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of having tried to suppress views emanating from local authorities which ran counter to the Government's beliefs. I believe that a healthy democracy is a plural democracy. One has only to look at the United States to see the differences of view expressed between the President and Congress and between the states and Washington. Those differences may sometimes be too wide but I believe it is healthy in a democracy that different points of view should be expressed. We have gone too far in trying to denigrate the views of local government when those views have been contrary to the policies of central government.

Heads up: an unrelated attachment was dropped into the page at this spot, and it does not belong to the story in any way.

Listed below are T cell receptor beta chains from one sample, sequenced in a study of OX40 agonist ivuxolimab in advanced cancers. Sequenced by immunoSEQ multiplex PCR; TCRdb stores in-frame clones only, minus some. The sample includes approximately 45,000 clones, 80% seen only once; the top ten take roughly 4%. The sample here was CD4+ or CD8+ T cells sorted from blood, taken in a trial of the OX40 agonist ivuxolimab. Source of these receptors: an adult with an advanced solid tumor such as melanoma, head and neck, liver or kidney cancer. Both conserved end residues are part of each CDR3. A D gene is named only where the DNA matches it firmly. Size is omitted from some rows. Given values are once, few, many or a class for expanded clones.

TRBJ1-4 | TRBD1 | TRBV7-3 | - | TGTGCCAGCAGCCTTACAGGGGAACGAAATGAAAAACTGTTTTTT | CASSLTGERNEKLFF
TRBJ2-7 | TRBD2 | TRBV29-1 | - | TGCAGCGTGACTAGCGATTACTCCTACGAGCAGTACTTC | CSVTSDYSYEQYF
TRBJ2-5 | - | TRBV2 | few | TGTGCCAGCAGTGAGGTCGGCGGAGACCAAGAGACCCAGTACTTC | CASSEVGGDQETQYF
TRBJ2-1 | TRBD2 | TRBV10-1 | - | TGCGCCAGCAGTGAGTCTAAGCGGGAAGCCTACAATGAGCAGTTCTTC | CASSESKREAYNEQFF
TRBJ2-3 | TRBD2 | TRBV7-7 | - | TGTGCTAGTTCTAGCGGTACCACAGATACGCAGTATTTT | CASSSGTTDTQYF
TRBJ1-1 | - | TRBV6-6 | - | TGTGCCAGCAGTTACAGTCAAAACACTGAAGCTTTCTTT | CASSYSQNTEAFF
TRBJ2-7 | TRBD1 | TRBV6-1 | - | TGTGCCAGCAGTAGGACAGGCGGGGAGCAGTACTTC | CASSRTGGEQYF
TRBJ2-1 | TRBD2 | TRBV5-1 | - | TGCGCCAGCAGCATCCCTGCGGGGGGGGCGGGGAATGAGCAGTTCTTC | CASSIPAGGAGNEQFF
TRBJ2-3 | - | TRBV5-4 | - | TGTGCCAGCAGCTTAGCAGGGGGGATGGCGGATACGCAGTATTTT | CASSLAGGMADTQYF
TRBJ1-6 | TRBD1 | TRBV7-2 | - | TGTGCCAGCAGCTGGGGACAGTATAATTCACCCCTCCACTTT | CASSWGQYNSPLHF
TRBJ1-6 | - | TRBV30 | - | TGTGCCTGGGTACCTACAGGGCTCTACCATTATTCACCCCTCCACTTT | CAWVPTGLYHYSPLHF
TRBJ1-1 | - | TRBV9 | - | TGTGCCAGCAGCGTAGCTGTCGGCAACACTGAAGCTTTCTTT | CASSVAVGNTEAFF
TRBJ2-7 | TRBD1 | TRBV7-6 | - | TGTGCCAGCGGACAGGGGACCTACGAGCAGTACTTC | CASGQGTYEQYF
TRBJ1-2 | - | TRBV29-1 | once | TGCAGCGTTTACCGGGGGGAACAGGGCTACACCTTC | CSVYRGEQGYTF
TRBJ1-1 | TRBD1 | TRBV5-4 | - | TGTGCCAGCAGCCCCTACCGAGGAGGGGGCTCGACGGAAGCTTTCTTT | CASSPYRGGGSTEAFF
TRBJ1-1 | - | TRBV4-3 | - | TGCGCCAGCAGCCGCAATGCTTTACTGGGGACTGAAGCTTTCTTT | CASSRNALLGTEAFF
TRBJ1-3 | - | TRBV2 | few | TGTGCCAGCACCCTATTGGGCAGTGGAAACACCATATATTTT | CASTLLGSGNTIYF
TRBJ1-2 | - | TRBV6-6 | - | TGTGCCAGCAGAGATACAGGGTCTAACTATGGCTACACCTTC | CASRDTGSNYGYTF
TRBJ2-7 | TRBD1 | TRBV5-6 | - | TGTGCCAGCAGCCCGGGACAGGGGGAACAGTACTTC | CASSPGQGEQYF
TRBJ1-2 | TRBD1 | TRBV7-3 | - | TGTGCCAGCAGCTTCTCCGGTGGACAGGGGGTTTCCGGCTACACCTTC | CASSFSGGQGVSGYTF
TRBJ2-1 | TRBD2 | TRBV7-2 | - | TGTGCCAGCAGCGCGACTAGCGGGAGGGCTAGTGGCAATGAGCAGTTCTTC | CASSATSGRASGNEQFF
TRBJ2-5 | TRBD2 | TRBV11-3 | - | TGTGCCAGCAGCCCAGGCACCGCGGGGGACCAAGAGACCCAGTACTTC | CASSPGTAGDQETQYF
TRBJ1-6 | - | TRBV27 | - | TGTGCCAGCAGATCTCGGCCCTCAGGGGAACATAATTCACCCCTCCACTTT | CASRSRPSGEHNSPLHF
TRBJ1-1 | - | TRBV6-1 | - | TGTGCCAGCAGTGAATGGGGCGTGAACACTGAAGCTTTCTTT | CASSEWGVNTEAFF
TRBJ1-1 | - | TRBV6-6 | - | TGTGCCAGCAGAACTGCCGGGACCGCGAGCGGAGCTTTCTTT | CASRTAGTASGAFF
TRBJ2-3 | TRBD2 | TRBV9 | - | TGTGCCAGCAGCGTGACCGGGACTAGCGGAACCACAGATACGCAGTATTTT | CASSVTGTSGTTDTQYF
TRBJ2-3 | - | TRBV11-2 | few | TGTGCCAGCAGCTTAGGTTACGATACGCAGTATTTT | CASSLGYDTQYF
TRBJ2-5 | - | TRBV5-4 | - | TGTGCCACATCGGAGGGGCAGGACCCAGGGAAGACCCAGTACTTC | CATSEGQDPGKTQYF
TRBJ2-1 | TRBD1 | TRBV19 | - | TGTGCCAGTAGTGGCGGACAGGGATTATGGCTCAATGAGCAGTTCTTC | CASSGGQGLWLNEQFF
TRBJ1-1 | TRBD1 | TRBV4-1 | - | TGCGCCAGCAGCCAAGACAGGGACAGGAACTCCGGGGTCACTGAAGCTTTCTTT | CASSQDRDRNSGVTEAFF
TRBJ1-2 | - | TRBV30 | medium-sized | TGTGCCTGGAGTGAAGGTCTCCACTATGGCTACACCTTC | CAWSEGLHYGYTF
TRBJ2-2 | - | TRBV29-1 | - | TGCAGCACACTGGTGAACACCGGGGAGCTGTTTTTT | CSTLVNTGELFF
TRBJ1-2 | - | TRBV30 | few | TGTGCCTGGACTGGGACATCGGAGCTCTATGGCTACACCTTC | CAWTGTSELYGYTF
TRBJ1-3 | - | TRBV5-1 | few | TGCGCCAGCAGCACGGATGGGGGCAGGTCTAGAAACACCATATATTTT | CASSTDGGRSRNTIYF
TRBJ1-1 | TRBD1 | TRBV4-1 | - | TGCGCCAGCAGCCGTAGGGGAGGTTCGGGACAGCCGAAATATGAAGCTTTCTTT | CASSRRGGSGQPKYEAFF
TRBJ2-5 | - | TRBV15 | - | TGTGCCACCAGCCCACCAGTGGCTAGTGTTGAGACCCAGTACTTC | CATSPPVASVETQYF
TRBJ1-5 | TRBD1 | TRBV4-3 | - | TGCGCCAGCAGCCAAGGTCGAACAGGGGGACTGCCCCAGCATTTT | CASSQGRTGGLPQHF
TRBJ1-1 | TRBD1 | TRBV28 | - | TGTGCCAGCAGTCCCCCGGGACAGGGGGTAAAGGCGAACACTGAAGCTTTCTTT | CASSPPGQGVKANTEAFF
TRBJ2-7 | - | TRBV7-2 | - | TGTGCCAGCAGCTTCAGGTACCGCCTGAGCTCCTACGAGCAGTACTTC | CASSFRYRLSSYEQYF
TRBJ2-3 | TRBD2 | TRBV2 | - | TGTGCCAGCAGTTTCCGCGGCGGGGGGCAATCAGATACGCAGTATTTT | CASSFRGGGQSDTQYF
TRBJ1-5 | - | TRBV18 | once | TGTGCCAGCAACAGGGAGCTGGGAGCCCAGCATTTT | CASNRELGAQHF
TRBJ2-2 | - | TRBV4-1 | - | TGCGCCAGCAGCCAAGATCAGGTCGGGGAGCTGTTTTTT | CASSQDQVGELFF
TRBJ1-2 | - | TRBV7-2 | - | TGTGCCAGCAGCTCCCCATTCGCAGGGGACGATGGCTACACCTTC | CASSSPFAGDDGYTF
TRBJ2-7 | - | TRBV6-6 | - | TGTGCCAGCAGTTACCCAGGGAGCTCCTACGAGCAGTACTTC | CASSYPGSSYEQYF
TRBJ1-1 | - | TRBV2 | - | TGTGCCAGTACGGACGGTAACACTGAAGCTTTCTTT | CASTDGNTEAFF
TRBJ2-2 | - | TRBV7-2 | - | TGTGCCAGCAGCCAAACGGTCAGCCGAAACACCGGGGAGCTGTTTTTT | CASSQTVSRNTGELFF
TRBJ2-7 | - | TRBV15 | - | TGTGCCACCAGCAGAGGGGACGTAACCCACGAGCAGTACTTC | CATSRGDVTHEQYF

If powers are taken away from local government it becomes less attractive to serve as a local councillor. However, it has also had one other consequence which is that voting for local authorities has increasingly become a way of indicating views on national politics rather than on the worth of the policies and practices followed by a particular local authority. It would be a healthy move if we could devise ways in which people in local authority areas were as concerned about the policies of their local authority as about those of national government, and sought to reflect those concerns in their voting practices.